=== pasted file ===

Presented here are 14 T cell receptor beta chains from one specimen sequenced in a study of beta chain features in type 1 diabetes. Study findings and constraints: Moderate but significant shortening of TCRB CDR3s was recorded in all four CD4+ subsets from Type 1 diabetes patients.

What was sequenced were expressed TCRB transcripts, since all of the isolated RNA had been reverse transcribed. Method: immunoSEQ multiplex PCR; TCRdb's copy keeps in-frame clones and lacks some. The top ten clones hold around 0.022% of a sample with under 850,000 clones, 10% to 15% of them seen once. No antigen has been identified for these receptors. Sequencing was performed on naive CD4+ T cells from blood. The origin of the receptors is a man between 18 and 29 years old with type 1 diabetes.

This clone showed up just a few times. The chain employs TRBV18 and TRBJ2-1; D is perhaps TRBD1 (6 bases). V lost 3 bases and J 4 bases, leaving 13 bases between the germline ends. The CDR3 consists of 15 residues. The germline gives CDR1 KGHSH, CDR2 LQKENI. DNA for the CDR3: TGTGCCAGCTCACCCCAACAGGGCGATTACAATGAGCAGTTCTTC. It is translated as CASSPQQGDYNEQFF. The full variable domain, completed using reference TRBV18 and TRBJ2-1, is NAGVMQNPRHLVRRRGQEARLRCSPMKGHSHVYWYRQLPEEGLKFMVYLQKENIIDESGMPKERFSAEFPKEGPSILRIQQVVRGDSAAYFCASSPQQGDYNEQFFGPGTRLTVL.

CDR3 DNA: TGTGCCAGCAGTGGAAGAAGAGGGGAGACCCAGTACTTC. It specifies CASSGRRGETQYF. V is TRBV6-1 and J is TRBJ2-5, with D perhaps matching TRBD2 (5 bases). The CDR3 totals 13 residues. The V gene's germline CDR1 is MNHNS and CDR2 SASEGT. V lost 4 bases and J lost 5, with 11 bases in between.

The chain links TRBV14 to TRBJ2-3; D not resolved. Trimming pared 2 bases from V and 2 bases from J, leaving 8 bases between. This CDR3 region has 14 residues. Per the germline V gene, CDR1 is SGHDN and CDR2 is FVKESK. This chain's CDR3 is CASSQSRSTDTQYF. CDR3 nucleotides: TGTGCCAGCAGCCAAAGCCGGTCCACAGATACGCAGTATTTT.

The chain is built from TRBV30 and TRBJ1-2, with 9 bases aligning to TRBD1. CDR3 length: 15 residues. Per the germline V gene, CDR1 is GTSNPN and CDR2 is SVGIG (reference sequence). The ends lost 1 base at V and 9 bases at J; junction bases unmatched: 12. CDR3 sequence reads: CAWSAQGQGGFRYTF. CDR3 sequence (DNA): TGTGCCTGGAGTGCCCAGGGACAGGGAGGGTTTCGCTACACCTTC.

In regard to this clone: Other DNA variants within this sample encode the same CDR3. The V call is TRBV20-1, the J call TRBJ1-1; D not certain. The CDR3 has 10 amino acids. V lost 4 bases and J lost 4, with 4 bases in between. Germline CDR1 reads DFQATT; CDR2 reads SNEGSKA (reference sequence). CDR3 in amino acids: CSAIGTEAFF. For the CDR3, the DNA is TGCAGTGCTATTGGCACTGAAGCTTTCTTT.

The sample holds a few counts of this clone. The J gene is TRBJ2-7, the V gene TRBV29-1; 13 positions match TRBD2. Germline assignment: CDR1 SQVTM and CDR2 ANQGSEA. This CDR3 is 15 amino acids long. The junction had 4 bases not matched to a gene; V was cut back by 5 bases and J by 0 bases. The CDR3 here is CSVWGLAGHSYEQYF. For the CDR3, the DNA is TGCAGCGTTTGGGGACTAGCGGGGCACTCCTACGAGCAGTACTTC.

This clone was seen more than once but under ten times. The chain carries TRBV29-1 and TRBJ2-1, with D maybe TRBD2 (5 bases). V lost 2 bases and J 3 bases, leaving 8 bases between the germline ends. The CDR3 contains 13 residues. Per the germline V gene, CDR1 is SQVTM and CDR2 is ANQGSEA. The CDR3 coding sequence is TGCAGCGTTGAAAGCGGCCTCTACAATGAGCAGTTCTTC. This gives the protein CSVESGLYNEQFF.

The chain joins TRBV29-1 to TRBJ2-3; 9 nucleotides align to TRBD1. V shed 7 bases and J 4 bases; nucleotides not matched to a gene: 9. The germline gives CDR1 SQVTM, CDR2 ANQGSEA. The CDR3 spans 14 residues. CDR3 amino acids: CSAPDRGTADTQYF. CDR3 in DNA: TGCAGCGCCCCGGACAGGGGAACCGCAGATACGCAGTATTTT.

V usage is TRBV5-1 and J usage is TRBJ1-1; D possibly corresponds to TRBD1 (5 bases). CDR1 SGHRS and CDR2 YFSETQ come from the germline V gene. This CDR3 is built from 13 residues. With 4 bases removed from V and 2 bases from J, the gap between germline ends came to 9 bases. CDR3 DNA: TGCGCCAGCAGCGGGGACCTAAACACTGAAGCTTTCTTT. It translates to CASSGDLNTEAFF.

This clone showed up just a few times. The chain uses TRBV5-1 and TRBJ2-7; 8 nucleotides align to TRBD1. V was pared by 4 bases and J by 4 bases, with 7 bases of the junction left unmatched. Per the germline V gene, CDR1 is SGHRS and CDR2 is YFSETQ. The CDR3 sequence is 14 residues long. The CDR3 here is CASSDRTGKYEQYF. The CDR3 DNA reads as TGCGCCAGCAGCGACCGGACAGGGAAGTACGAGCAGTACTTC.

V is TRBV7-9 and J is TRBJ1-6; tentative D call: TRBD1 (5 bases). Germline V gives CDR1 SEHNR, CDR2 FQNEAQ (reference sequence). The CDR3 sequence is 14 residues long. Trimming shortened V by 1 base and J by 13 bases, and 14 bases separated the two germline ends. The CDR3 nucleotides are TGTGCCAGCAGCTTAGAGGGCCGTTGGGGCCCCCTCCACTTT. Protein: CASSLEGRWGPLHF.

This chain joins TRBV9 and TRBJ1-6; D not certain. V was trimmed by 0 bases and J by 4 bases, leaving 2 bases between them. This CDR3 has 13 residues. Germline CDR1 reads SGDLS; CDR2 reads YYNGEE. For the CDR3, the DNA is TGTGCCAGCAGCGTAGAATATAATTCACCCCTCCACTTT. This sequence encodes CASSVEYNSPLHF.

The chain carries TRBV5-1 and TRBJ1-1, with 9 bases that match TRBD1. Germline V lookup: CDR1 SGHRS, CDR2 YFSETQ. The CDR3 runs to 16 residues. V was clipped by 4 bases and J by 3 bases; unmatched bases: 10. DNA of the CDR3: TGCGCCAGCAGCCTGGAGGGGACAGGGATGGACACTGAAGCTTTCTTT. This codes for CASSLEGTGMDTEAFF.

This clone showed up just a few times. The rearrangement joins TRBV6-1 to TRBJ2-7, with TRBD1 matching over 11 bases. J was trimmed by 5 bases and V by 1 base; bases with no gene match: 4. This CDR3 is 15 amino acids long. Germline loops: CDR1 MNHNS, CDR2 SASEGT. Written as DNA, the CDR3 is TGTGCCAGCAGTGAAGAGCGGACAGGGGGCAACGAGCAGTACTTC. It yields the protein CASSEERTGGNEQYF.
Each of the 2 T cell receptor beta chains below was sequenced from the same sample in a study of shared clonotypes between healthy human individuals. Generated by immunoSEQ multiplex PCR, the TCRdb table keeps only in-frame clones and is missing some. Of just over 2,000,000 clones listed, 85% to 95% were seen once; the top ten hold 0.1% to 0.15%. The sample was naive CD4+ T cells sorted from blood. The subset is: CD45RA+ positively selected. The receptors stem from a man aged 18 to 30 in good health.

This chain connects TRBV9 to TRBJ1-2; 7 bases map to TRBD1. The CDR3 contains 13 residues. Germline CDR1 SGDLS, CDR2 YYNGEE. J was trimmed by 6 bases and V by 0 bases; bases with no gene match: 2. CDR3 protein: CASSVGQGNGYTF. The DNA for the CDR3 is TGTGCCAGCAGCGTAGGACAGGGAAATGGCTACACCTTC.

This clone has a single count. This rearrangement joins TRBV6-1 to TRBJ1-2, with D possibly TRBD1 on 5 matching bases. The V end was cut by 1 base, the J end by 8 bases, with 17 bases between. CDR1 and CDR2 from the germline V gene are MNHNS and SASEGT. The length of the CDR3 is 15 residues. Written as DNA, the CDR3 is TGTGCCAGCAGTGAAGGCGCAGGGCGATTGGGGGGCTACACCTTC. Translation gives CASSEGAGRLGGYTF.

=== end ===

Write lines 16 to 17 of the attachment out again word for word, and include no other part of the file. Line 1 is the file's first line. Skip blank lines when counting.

This clone showed up just a few times. The rearrangement joins TRBV6-1 to TRBJ2-7, with TRBD1 matching over 11 bases. J was trimmed by 5 bases and V by 1 base; bases with no gene match: 4. This CDR3 is 15 amino acids long. Germline loops: CDR1 MNHNS, CDR2 SASEGT. Written as DNA, the CDR3 is TGTGCCAGCAGTGAAGAGCGGACAGGGGGCAACGAGCAGTACTTC. It yields the protein CASSEERTGGNEQYF.
Each of the 2 T cell receptor beta chains below was sequenced from the same sample in a study of shared clonotypes between healthy human individuals. Generated by immunoSEQ multiplex PCR, the TCRdb table keeps only in-frame clones and is missing some. Of just over 2,000,000 clones listed, 85% to 95% were seen once; the top ten hold 0.1% to 0.15%. The sample was naive CD4+ T cells sorted from blood. The subset is: CD45RA+ positively selected. The receptors stem from a man aged 18 to 30 in good health.